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Yu Huan-yun; Adjustable suture procedure for the acute concomitant esotropia. Invest. Ophthalmol. Vis. Sci. 2014;55(13):2587.
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© ARVO (1962-2015); The Authors (2016-present)
Most of the development of acute concomitant strabismus occurr after the establishment of binocular vision, and often observed in those who had potential to restore binocular vision. This study focuses on the role of adjustable suture (AS) strabismus surgery in the treatment for acute concomitant esotropia (ACE).
Twenty-four patients underwent medial rectus adjustable suture recession surgery or combined with lateral rectus resection surgery. We adjusted the suture intraoperatively for adults or elder children, and 1 day postoperatively for the younger children ( less than 10 years old). Angle of deviation and bilocular vision were measured pre- and postoperetively. The period for follow-up was at least 6 months (range from 6 months to 6 years).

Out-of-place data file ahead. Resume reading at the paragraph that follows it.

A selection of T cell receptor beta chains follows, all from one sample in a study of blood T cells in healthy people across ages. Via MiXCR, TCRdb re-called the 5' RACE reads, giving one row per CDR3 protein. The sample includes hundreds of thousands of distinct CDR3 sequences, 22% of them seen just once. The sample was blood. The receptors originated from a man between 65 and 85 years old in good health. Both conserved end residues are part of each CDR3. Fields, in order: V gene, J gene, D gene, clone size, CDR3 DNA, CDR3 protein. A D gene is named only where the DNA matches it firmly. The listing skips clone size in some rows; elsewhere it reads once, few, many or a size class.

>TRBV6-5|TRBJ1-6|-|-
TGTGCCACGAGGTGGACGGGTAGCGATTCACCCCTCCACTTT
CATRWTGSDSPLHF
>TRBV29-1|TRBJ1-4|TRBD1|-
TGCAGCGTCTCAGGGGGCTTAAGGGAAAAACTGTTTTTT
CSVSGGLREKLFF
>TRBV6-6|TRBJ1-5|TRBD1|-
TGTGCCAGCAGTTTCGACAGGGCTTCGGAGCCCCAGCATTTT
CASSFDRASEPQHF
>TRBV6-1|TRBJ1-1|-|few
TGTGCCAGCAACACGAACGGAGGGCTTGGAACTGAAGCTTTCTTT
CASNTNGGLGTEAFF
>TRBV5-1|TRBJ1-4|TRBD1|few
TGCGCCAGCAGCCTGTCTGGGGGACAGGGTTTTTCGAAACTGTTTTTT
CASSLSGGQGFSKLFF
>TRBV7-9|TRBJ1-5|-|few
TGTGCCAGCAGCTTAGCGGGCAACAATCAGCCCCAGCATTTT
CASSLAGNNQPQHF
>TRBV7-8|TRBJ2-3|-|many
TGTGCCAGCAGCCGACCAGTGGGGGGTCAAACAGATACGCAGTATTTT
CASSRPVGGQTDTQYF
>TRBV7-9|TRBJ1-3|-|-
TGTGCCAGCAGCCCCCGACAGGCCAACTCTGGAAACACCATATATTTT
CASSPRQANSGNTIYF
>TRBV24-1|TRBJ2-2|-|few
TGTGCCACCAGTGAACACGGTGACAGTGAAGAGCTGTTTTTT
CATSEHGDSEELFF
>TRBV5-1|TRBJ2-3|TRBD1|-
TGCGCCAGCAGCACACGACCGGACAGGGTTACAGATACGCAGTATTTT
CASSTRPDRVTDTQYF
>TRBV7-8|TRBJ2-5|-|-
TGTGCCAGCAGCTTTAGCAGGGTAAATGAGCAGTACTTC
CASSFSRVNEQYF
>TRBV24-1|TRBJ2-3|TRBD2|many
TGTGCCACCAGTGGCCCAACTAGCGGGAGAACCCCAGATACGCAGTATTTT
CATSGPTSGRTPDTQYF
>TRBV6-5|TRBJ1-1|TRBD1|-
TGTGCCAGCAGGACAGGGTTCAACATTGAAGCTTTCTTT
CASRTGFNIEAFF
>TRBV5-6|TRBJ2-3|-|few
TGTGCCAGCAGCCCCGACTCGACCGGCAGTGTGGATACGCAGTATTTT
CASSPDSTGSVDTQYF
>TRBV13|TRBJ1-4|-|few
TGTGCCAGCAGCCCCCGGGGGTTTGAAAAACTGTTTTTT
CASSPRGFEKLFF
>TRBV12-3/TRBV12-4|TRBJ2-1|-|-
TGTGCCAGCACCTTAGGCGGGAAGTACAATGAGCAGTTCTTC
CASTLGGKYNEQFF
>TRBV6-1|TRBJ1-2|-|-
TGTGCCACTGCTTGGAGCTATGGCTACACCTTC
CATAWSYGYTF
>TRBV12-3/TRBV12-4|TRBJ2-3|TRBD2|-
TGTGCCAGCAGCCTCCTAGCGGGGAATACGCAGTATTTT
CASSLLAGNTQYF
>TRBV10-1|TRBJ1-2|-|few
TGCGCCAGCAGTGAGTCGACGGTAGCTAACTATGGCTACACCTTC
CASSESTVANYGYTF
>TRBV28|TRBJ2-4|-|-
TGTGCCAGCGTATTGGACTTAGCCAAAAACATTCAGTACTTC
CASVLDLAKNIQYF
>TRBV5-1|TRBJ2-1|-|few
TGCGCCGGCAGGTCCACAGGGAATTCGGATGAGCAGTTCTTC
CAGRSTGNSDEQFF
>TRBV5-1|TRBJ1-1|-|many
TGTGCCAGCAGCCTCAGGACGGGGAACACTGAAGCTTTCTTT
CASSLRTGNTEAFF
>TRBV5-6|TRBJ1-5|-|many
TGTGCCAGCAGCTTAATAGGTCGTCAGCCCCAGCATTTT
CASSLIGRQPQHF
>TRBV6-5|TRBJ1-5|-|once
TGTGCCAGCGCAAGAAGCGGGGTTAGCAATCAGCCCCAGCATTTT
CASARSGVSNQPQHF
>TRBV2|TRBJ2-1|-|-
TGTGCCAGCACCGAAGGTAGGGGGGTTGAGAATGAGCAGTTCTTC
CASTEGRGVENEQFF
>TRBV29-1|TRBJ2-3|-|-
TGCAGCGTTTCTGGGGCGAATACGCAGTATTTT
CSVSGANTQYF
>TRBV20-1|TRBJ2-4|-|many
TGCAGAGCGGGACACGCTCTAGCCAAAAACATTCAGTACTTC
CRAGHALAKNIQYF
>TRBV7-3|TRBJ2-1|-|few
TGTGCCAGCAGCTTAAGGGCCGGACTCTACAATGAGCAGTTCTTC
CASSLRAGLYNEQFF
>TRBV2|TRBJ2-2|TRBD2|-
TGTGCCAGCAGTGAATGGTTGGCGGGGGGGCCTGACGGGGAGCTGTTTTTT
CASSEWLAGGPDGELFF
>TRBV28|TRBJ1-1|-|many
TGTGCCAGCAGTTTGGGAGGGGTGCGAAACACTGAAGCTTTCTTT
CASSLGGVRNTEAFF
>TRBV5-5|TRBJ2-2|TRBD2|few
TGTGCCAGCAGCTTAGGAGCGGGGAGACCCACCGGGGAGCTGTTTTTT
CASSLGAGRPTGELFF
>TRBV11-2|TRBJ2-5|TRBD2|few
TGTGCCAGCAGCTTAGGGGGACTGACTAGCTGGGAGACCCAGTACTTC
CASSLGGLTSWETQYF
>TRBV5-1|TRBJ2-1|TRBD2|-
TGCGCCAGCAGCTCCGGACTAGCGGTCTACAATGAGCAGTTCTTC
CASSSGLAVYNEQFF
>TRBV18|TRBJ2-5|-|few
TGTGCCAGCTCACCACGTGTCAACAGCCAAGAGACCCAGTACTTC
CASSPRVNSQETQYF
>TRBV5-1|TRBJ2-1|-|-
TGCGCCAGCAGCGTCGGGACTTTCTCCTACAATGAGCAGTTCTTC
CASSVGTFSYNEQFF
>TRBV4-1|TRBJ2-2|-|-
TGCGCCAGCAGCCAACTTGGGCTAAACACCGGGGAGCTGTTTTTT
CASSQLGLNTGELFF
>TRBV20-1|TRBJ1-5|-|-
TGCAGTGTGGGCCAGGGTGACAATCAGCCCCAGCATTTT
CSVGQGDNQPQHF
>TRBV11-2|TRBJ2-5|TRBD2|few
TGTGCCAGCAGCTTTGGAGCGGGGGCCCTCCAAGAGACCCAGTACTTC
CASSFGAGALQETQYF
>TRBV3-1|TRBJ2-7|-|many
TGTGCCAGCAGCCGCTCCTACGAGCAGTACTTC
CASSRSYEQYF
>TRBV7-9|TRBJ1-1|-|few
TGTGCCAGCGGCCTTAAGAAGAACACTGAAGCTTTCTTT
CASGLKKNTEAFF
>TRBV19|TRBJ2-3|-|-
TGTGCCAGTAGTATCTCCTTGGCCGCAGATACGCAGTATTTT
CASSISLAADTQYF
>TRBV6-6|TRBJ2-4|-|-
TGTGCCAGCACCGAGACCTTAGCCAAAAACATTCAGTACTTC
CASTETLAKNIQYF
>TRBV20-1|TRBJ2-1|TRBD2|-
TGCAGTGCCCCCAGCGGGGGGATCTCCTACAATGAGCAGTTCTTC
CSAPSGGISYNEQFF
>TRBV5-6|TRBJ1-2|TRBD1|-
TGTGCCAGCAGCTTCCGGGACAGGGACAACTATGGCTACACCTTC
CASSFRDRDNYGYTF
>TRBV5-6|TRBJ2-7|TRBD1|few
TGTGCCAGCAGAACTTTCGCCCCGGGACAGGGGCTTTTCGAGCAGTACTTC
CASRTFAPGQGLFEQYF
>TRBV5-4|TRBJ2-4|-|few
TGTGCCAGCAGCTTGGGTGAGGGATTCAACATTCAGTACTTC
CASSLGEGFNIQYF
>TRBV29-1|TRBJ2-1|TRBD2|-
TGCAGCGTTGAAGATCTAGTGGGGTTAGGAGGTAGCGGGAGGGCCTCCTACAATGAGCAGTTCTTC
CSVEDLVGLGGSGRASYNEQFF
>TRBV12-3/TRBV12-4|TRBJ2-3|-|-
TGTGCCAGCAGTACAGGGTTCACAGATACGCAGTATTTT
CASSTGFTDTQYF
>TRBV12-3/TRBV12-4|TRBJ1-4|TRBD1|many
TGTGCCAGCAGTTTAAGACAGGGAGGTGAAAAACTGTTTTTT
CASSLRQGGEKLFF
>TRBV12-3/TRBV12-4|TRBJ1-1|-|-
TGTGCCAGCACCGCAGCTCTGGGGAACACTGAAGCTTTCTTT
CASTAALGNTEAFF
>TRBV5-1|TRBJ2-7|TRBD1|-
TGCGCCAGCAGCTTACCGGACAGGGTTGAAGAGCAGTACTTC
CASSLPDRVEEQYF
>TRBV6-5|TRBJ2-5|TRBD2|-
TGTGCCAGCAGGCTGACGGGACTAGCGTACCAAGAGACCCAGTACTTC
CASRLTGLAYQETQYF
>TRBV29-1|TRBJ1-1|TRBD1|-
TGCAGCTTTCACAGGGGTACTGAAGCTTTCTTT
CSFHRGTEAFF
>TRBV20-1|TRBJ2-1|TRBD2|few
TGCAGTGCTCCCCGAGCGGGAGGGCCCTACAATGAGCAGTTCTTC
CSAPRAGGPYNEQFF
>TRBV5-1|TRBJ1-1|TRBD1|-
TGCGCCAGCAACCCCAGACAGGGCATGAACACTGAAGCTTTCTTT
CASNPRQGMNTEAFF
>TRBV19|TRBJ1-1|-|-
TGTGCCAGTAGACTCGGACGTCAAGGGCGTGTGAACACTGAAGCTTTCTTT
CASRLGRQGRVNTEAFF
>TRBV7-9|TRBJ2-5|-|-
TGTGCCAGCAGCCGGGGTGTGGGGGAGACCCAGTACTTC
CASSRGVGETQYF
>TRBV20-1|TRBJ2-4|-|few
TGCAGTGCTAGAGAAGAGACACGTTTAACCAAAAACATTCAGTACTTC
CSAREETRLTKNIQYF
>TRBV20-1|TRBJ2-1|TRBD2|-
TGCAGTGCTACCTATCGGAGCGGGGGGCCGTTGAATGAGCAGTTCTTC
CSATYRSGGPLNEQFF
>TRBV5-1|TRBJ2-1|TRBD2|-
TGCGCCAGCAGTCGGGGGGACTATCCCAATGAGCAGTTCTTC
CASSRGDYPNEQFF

Among the 24 patients, 6 patients were young children who were less than 10 years old (age range of 4 to 9 years old), and the other 18 patients were older than 16 years (age range of 16 to 41 years old). The mean angle of deviation was +46.9 ±26.7 prism diopters (range of 25-80 prism diopters). The stereoscopic vision of all patients had been destructed preoperatively. Twelve patients needed to be adjusted intra- or postoperatively. After surgery, all patients were orthophoric or minimally esophoric, and in all of them stereoacuity (measured by the random dot stereograms) was less than 120 arc seconds.
Proper ocular alignment postoperatively is essential for restoring bilocular vision in those with acute concomitant esotropia. We believe that the adjustable suture may assist in achieving this goal.
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